Asiya seems to be the delinquent. She violated the rules and did things that involved other in the end of the world. Why isn't the logical solution that she gets hauled back to whatever world she crept away from... Gee that sounds so harsh but then, if I have to side with a country boy with an abusive father and a disobedient jinn, I'll stick with the human race.

Now none of this has much to do with your story other than to point out that the query has to present Ayisa as a sympathetic figure. Why should we like her? I am certain that if I read your manuscript I would see what a wonderful teenage girl she is but that doesn't carry over.

Dave Fragments said...

oh rats, I pushed the wrong button before I could lighten up that last comment. It's pretty harsh, sorry author.

Anonymous said...

EE says *She has only one week to roam the mortal world . . . and enrolls in high school?*

I know that's an essential part of your book, so can't be "fixed", but...yeah. I had the same question about Twilight. Many people in the high school age-range could pass for adult with a little makeup and mature clothing choices. WHY would anyone supernatural willingly subject themselves? If they want to learn something, enroll in college. But HS? Gah!

Lisa Aldin said...

Author here! Thanks for the great comments. I love EE's plot synopsis. Soul food. Classic.

Here's the thing about this story: The jinn's grant wishes once a year to mortals on a day known as Invocation. Jinns are like celebrities. Mortals LOVE them and FLATTER them to get what they want.

But during the year, the jinn live in palaces, invisible to mortals, and within that palace the jinns have different roles. The Soul Catchers catch the souls when they grant a wish. But not all jinn grant wishes. Some are Domestics, palace servants, some are Artisans, the jinn who create the magic, and so on. Not all of them get to leave. Only Soul Catchers do.

And yeah, I guess I wouldn't want to enroll in high school either if I were some supernatural being, but Asiya has never left the palace. She wants to experience a normal mortal life, and that's, well, high school.

Wren is punished because he wishes for his stepfather to die. And granting those kinds of wishes are illegal.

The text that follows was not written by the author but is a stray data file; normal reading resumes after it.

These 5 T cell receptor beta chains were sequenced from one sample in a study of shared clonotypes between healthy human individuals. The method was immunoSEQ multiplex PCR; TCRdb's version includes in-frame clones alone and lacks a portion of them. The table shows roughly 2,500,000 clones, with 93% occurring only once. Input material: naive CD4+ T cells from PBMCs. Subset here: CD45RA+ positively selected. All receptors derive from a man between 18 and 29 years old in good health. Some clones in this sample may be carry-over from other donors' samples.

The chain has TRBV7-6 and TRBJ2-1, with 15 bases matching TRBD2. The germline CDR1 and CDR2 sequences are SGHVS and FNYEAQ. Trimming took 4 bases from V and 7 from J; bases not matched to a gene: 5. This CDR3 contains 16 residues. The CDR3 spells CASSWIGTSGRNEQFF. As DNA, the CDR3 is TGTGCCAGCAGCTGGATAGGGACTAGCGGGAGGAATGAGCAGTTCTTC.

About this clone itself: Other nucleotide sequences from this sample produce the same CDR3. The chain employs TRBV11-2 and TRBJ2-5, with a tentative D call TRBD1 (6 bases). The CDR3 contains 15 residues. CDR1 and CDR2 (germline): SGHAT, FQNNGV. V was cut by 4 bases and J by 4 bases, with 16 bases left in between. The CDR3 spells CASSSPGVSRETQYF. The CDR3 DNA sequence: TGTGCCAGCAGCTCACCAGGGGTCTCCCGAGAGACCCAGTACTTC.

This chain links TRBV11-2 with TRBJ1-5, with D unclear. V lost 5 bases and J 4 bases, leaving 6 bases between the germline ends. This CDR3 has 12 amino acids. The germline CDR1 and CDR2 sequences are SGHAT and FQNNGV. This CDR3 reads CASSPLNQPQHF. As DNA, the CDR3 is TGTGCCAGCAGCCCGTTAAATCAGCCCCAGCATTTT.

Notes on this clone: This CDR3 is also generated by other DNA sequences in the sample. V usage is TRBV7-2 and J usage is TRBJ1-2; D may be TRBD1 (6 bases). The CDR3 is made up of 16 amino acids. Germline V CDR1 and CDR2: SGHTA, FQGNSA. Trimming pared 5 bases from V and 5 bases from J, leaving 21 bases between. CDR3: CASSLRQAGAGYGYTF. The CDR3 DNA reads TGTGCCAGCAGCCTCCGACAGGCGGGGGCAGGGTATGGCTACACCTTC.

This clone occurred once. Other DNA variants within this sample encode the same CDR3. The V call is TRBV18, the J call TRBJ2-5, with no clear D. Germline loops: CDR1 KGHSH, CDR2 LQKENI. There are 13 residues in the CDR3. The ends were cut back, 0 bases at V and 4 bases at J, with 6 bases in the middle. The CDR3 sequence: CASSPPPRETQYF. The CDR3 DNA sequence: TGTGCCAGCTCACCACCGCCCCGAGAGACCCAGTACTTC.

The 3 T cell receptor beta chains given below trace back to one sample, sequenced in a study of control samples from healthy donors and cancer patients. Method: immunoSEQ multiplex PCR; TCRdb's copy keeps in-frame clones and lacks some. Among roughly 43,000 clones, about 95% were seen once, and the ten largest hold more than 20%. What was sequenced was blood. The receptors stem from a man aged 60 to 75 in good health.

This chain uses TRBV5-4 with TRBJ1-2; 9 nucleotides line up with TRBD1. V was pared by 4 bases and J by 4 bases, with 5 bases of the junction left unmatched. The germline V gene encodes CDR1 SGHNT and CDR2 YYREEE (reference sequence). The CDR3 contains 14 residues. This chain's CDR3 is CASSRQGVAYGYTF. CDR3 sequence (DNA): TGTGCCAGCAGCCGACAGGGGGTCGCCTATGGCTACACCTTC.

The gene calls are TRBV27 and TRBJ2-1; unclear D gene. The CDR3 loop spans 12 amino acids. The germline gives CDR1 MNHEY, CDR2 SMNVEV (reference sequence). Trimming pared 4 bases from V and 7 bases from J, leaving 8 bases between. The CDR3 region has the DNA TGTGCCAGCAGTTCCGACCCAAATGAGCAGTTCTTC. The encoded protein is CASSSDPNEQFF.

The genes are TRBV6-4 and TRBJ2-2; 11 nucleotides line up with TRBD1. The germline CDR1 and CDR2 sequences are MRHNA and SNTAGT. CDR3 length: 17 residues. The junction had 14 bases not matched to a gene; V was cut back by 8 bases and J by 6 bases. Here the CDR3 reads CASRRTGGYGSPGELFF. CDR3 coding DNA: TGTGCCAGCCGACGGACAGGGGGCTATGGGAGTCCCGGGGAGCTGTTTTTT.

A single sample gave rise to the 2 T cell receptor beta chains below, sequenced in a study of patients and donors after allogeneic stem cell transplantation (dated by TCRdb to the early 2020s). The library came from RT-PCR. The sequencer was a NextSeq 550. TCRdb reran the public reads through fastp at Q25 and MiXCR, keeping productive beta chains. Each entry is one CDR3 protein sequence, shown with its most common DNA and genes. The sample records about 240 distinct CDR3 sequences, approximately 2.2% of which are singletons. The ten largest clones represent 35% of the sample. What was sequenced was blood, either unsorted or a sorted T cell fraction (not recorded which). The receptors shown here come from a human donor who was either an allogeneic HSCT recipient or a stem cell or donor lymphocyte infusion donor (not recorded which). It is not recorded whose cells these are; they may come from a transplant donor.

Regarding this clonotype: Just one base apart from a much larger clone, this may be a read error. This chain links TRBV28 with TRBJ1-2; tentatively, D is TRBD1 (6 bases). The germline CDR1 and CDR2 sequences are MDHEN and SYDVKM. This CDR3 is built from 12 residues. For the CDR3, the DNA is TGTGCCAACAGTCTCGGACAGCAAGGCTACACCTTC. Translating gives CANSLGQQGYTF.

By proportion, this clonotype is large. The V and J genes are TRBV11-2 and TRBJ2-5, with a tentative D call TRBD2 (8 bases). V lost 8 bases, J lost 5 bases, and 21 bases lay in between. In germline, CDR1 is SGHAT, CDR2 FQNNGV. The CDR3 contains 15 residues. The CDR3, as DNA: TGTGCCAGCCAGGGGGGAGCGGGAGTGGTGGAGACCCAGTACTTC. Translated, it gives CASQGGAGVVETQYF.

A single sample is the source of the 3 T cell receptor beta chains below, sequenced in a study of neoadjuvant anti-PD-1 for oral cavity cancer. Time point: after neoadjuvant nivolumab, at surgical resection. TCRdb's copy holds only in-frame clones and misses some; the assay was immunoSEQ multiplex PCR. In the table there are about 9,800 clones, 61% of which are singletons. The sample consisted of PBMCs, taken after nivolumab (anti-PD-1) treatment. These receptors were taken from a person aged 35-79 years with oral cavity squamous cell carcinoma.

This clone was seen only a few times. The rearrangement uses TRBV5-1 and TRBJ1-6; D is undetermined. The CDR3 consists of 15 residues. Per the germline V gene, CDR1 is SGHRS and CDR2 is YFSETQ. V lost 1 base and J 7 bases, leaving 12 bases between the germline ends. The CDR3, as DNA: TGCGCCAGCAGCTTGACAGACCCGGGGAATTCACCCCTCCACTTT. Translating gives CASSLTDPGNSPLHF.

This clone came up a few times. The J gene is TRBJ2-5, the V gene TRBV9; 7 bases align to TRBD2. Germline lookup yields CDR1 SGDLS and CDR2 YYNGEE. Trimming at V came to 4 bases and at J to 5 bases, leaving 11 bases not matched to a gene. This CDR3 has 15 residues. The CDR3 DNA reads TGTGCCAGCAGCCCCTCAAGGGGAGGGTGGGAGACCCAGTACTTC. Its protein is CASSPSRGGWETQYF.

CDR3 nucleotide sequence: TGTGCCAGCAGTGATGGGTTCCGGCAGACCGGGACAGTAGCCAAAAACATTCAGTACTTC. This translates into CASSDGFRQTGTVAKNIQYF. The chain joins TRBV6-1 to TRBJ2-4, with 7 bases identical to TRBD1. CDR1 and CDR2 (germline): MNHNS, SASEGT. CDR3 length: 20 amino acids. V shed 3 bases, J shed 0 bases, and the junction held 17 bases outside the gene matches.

Does that clear some things up? I have no idea how to incorporate that into the query. I guess I should dump the trivia paragraph and try to include some of this world? It all sounds so silly to me now! LOL!

Dave Fragments said...

Wren is punished because he wishes for his stepfather to die.

Kids, even teens have dark thoughts. the punishment is usually guilt and later, therapy if the teen doesn't come to some understanding with te parent.

So then, why is Wren punished? He does not kill his father, Ayisa does that. Why don't the jinn just drag her back to the other side and kick her ass around a bit...

One of the reasons I send things to EE is that as they sit in the que, I start to analyze them like this. I start to question and doubt. That helps the story.

I will suggest that you do that too. Write down the explanations and then read them back to yourself a day later.

I still do not understand why a soul is caught when a wish is granted. That sounds a little evil. Is it? Or is the price of a wish the loss of soul?

Maybe of you started to explain that to yourself, in writing... You might gain some more insight into the puzzles the reader has to go through.

On Ayisa:
I always joke that I have three rules in life -- "NOT RED", "NO Mayonaise", and "never appear in front of a camera naked" -- and that's it. Three rules.
Please tell my why Ayisa is so undisciplined or befogged by love of a mortal that she violates one of the three laws of Jinn-dom.
Is it childish foolishness in that her jinn age matches her human age (teen age love, like Romeo and Juliet is a possibility) or do human emotions so overwhelm her after years of sterile existence serving in the jinn palace.

See how that question gets to the heart of your story? Why do characters act the way they do and why would a YA or an adult enjoy reading the story. Why do people like TWILIGHT or HARRY POTTER? And of course the answer is, because they identify with the characters.

Right now, I don't identify with Ayisa or Wren. That's a problem in the query.

Lisa Aldin said...

Dave -

Yes. I see your point. This is something I've really struggled with - writing characters that people can identify with.

Your questions are spot on and thank you for your help. I must go back to the drawing board and re-evaluate what I'm missing...

And I often hate my query the closer it comes to show up here. I had already given up on this story by the time it was critiqued - which actually didn't even take very long.

And yes, the jinn are evil. They are manipulating the mortals. But Asiya is different from the other jinn because she feels human emotion.

Excellent advice. I thank you.

Matt said...

Giving up so easily? It's not like your plot doesn't have its good points. Though it was flawed, I thought it was a creative idea.

Lisa Aldin said...

Thanks Matthew! I just keep jumping to different ideas. And I don't know if I really love this one anymore.

Maybe I'll revisit it later. I have much to learn.